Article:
This ScienceDaily piece, (June 3, 2011) “Mass Extinction Victim Survives: Snail Long Thought Extinct Isn’t” looks at a recent local extinction of snail species (limpets) of which, it turns out, there was a survivor:
… a major mass extinction took place in North America in the first half of the 20th century, when 47 species of mollusk disappeared after the watershed in which they lived was dammed.
Now, a population of one of those species — a freshwater limpet last seen more than 60 years ago and presumed extinct — has been found in a tributary of the heavily dammed Coosa River in Alabama’s Mobile River Basin. Researchers from the University of Michigan, the Alabama Aquatic Biodiversity Center and the Kentucky State Nature Preserves Commission reported the rediscovery May 31 in the online, open-access journal PLoS ONE.
They recognized the limpet (a snail with a cap-shaped shell) from museum collections.
“Their habitat was destroyed in huge chunks,” Ó Foighil said. The result: 47 of 139 endemic mollusk species were lost, representing a full one-third of all known freshwater mollusk extinctions worldwide.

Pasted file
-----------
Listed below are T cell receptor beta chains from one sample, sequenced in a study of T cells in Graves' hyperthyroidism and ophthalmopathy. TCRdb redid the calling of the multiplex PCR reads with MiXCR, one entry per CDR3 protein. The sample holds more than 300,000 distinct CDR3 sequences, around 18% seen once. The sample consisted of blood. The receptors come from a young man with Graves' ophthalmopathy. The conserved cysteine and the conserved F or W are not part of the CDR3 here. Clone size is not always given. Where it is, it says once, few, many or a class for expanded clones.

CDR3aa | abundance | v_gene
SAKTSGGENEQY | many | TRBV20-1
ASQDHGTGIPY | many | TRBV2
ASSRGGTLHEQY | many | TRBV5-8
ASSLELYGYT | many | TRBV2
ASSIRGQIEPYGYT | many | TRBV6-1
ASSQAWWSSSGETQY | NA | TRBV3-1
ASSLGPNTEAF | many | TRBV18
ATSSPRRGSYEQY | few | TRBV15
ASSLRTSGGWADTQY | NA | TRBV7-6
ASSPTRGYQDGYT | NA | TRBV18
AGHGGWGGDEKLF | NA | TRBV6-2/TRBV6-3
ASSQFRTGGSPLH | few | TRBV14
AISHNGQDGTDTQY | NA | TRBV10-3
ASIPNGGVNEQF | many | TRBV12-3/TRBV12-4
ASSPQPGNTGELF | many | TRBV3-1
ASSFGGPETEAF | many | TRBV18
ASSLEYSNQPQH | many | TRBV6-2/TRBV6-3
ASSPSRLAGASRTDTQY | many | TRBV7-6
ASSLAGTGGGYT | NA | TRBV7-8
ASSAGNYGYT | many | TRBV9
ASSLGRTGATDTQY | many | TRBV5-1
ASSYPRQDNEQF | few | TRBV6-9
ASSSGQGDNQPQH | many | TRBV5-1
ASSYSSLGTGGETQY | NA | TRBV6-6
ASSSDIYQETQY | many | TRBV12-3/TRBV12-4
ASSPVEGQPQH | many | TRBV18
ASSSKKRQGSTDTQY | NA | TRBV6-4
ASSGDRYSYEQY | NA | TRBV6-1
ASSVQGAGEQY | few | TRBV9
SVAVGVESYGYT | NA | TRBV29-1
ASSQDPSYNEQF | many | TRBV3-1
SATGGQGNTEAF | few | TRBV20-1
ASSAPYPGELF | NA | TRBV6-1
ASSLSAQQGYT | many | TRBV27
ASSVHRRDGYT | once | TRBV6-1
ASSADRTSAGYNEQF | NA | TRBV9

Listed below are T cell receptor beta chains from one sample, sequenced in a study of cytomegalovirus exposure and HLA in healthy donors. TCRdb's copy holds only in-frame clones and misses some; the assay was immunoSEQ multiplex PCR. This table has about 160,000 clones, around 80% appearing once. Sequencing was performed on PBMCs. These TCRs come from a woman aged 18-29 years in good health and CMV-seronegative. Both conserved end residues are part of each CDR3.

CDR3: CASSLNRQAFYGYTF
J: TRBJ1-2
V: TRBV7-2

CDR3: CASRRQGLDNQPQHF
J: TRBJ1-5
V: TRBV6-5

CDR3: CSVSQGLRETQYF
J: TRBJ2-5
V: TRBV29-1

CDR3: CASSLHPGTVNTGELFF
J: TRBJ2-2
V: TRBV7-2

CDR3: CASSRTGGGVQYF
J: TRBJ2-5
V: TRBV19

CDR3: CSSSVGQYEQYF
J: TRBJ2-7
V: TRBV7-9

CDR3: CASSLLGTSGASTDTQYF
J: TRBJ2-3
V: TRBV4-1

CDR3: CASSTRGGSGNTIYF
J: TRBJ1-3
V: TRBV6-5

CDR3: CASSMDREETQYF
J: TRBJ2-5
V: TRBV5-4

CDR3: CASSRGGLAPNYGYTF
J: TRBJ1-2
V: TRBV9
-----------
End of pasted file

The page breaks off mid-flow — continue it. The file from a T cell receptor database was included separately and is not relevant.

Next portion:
Then, about 20 years ago, thanks to increased interest in and funding for conservation projects, biologists began searching patches of the drainage that weren’t affected by damming, trying to find remnants of the original, rich fauna and save whatever still could be saved.
Who knows, but if they scour the creeks, they’l find more.
One third of species believed recently extinct have turned up again. Sources suggest that extinction is usually a process, not an event. It may reverse itself before the end if remaining habitat can be found.
See also: Extinction: Another reason why biologists should study math
and Oldie but goodie: How to become extinct